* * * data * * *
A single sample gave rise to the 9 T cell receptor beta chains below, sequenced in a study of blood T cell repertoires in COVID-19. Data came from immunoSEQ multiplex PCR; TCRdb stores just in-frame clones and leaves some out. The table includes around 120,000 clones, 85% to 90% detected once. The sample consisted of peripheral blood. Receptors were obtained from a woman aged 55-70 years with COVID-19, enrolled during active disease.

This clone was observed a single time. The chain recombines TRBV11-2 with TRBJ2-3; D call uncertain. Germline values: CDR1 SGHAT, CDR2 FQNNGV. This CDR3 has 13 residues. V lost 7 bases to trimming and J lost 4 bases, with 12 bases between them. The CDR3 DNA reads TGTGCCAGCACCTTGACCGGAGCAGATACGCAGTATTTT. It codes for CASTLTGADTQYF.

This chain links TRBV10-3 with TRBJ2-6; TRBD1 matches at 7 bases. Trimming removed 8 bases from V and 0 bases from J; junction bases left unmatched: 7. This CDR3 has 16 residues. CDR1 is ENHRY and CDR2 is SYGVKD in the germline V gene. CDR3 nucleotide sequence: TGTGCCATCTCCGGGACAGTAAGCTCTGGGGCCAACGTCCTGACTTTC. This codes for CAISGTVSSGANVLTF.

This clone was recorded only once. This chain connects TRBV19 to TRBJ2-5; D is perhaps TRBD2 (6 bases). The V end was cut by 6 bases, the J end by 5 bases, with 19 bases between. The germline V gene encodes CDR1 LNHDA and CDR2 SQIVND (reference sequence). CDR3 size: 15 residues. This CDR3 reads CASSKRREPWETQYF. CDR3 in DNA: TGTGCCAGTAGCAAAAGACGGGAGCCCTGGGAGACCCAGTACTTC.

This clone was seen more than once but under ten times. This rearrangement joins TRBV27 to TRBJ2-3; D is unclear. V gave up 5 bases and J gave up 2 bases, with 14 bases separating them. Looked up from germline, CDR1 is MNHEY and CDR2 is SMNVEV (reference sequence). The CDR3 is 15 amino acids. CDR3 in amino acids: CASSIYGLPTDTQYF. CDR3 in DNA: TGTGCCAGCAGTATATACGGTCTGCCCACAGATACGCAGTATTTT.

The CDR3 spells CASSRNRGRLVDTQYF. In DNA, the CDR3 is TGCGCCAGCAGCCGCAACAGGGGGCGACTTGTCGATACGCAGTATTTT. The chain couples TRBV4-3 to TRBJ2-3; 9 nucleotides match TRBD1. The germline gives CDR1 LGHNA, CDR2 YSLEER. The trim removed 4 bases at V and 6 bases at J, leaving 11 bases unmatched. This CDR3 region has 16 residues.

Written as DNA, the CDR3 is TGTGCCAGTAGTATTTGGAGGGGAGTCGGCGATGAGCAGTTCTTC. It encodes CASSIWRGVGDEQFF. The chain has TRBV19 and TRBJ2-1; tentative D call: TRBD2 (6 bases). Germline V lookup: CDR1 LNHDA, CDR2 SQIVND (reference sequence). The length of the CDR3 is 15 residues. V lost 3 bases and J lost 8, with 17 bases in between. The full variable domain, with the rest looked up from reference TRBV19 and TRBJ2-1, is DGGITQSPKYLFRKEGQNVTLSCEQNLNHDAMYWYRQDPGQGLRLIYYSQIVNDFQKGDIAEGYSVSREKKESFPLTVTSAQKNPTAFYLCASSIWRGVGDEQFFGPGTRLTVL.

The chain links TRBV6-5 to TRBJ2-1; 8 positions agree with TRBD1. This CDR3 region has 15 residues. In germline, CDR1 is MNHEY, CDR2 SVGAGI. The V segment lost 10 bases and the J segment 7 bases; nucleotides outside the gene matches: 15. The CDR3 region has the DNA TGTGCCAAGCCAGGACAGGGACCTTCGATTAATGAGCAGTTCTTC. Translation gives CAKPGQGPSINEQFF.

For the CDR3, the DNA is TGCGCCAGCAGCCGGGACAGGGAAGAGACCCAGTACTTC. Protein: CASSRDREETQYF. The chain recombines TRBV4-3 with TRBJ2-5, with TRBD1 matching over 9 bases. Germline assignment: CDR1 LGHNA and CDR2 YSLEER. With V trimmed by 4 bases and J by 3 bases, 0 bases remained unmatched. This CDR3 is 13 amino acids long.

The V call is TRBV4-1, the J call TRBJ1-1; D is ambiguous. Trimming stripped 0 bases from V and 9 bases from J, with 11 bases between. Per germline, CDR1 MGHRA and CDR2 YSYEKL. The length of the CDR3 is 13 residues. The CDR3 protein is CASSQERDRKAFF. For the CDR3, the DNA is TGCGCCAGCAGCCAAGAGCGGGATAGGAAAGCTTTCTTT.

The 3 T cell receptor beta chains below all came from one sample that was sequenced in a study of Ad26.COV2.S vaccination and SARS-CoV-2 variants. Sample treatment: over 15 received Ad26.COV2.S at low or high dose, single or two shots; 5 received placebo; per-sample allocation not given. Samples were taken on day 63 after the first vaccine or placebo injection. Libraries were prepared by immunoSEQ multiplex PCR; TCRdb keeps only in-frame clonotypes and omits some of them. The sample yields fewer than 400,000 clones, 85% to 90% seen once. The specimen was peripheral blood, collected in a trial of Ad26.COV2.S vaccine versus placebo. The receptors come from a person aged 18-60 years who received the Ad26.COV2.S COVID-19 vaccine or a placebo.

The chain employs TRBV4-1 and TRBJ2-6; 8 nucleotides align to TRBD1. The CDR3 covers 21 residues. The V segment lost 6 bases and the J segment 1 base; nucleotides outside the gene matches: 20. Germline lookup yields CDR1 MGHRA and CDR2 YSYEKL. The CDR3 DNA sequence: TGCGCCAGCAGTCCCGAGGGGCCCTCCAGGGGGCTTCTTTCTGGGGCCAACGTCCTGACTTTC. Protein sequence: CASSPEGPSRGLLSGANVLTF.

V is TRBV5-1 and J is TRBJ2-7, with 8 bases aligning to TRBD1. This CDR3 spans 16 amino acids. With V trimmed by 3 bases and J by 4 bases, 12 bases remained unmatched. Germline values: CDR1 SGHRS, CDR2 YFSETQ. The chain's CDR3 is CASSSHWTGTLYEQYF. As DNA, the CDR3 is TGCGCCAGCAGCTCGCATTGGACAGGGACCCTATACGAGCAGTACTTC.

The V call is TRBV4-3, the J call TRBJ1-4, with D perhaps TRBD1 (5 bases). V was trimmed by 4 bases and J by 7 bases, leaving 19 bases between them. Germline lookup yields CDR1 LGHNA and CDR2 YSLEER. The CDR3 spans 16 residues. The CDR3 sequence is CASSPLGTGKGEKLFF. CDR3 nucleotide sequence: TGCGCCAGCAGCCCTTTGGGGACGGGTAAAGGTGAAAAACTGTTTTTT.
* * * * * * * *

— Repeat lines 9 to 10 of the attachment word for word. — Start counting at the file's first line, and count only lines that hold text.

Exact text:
For the CDR3, the DNA is TGCGCCAGCAGCCGGGACAGGGAAGAGACCCAGTACTTC. Protein: CASSRDREETQYF. The chain recombines TRBV4-3 with TRBJ2-5, with TRBD1 matching over 9 bases. Germline assignment: CDR1 LGHNA and CDR2 YSLEER. With V trimmed by 4 bases and J by 3 bases, 0 bases remained unmatched. This CDR3 is 13 amino acids long.

The V call is TRBV4-1, the J call TRBJ1-1; D is ambiguous. Trimming stripped 0 bases from V and 9 bases from J, with 11 bases between. Per germline, CDR1 MGHRA and CDR2 YSYEKL. The length of the CDR3 is 13 residues. The CDR3 protein is CASSQERDRKAFF. For the CDR3, the DNA is TGCGCCAGCAGCCAAGAGCGGGATAGGAAAGCTTTCTTT.